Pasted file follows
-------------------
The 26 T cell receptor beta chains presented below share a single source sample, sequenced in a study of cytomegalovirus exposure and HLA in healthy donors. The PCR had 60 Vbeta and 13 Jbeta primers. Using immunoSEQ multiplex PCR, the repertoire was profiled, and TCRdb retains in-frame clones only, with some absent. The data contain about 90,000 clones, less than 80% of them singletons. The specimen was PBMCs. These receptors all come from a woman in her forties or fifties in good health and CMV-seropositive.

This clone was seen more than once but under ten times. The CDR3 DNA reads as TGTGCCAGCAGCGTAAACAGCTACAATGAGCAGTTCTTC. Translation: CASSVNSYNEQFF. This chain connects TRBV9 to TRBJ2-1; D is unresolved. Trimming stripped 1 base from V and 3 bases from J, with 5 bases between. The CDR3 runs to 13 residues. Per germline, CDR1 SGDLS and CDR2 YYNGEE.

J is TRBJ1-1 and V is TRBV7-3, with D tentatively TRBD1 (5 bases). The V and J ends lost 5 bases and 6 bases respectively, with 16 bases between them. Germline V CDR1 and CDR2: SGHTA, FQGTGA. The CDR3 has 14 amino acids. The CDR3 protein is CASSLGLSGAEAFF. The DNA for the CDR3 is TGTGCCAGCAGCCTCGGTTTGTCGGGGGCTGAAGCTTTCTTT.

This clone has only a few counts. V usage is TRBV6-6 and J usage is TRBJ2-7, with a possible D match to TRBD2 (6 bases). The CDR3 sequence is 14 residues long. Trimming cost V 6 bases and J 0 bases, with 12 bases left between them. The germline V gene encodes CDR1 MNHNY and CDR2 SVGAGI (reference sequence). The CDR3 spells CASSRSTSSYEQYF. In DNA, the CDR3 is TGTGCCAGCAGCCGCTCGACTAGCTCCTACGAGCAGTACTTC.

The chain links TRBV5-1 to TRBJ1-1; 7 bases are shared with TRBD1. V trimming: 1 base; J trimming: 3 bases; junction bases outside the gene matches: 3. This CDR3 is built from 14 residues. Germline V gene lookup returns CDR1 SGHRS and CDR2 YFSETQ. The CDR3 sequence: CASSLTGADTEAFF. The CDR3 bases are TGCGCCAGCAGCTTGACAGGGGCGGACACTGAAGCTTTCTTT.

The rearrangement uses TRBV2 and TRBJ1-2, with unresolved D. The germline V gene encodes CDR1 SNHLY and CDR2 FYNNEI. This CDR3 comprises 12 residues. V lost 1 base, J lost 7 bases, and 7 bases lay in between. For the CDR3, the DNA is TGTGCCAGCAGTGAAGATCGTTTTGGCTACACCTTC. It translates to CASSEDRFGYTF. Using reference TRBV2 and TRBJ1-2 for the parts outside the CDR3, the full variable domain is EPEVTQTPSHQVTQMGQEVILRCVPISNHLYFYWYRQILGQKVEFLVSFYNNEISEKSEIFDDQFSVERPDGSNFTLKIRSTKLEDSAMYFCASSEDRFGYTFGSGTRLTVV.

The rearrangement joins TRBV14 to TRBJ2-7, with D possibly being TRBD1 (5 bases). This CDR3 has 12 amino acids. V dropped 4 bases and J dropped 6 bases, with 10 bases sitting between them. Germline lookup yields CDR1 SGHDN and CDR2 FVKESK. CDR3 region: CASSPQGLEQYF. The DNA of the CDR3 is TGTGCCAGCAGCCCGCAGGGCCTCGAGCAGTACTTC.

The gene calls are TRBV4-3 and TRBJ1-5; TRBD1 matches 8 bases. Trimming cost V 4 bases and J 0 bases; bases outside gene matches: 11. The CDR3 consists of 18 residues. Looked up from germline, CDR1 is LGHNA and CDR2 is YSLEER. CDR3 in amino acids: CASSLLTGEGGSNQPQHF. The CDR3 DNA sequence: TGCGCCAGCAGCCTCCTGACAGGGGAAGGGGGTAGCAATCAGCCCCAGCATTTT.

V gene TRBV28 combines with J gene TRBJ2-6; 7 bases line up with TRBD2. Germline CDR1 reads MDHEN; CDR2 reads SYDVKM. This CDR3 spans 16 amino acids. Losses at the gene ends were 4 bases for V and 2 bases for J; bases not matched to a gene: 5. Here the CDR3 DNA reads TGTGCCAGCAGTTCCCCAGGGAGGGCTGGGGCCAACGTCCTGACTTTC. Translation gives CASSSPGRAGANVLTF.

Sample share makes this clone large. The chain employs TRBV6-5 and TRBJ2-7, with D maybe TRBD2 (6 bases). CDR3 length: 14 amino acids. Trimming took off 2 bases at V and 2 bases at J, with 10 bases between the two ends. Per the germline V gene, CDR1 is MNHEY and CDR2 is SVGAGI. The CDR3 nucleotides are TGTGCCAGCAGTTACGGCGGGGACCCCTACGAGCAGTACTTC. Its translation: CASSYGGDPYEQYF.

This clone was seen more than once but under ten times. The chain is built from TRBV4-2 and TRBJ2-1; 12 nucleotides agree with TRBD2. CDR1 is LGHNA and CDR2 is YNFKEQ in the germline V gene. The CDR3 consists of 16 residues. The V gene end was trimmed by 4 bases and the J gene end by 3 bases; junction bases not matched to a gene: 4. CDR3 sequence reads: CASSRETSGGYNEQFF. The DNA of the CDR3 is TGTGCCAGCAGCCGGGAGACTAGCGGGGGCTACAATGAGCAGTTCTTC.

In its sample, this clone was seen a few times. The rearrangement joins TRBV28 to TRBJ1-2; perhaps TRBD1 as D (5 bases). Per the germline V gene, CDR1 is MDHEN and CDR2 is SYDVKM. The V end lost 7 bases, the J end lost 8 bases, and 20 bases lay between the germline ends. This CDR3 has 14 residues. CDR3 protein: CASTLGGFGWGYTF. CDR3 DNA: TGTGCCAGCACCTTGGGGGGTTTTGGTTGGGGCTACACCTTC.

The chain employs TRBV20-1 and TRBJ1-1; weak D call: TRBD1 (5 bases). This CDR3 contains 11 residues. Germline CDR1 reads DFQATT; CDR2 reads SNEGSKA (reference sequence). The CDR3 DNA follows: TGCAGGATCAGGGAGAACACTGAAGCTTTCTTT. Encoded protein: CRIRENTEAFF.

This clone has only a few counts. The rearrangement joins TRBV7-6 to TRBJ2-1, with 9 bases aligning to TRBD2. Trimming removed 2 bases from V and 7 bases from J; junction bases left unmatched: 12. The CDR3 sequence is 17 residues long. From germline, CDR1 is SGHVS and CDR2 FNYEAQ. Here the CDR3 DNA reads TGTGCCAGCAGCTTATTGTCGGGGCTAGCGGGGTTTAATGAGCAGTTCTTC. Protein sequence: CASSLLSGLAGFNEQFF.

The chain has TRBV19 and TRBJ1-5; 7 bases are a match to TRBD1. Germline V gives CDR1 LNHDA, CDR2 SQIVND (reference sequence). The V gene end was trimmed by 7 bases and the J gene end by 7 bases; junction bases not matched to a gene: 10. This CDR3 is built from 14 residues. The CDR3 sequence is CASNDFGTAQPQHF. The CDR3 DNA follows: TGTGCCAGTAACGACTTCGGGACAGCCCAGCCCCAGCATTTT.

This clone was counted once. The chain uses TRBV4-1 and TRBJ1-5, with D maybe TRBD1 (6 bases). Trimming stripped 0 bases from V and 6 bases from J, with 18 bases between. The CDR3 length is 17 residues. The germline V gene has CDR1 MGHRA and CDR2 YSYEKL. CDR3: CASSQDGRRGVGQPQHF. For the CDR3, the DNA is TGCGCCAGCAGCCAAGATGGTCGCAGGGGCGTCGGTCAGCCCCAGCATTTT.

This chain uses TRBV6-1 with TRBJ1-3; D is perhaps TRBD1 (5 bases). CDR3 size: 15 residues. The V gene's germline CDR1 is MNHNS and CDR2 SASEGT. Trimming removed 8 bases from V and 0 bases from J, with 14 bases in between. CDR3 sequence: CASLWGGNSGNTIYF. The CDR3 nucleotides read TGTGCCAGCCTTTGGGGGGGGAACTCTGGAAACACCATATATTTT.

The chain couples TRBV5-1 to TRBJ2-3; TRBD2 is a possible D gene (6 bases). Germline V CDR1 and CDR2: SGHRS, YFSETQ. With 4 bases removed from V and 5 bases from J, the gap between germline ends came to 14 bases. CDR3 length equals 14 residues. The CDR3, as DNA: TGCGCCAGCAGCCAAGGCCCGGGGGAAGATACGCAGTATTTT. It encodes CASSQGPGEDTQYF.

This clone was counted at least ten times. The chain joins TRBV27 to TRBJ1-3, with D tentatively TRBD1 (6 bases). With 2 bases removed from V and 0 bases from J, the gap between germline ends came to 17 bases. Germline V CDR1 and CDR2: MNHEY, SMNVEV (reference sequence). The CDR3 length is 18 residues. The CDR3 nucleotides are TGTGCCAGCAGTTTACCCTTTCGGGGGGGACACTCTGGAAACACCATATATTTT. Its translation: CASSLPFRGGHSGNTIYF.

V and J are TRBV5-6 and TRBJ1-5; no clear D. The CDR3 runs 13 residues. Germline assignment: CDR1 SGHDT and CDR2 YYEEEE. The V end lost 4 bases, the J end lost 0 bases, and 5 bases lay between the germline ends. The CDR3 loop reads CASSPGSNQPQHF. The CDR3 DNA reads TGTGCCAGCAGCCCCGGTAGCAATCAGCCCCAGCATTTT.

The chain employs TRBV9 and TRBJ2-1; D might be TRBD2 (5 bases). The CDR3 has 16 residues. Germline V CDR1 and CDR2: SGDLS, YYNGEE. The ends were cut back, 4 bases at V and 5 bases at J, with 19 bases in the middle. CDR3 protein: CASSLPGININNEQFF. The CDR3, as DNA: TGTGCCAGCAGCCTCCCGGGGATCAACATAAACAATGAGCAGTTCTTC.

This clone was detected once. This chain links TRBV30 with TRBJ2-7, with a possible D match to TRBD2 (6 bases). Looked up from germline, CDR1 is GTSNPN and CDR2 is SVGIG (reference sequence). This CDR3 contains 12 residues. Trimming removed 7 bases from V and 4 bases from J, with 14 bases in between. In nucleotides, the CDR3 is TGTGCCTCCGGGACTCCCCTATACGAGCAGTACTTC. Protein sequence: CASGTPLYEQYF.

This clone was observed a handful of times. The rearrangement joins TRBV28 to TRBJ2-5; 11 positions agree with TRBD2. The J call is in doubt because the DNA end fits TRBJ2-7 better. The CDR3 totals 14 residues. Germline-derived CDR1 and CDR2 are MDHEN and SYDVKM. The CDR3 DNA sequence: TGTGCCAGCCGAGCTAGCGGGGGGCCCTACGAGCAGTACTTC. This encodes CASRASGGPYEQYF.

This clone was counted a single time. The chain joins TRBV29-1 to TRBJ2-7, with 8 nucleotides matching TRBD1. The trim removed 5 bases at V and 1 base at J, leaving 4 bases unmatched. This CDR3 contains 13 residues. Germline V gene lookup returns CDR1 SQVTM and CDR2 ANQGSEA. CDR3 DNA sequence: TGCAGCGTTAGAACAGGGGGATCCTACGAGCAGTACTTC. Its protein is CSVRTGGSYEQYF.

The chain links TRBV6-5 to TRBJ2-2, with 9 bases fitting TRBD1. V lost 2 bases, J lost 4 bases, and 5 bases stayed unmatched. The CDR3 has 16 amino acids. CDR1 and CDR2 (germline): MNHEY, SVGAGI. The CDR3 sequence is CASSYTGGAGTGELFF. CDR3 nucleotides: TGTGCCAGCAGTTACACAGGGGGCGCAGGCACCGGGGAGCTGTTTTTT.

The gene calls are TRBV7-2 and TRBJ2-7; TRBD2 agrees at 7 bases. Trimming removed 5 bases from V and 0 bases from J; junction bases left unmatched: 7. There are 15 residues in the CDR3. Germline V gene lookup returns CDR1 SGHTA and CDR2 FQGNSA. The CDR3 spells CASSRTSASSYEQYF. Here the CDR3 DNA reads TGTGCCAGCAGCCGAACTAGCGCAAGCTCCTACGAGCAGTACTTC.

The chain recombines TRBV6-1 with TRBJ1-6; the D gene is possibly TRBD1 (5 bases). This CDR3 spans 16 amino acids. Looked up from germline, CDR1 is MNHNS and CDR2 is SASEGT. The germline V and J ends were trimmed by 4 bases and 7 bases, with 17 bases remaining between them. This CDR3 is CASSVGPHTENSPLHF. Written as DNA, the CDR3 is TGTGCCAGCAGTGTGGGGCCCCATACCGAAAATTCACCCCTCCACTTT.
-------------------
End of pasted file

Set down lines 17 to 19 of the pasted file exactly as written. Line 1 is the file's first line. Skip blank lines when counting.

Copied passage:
This chain uses TRBV6-1 with TRBJ1-3; D is perhaps TRBD1 (5 bases). CDR3 size: 15 residues. The V gene's germline CDR1 is MNHNS and CDR2 SASEGT. Trimming removed 8 bases from V and 0 bases from J, with 14 bases in between. CDR3 sequence: CASLWGGNSGNTIYF. The CDR3 nucleotides read TGTGCCAGCCTTTGGGGGGGGAACTCTGGAAACACCATATATTTT.

The chain couples TRBV5-1 to TRBJ2-3; TRBD2 is a possible D gene (6 bases). Germline V CDR1 and CDR2: SGHRS, YFSETQ. With 4 bases removed from V and 5 bases from J, the gap between germline ends came to 14 bases. CDR3 length equals 14 residues. The CDR3, as DNA: TGCGCCAGCAGCCAAGGCCCGGGGGAAGATACGCAGTATTTT. It encodes CASSQGPGEDTQYF.

This clone was counted at least ten times. The chain joins TRBV27 to TRBJ1-3, with D tentatively TRBD1 (6 bases). With 2 bases removed from V and 0 bases from J, the gap between germline ends came to 17 bases. Germline V CDR1 and CDR2: MNHEY, SMNVEV (reference sequence). The CDR3 length is 18 residues. The CDR3 nucleotides are TGTGCCAGCAGTTTACCCTTTCGGGGGGGACACTCTGGAAACACCATATATTTT. Its translation: CASSLPFRGGHSGNTIYF.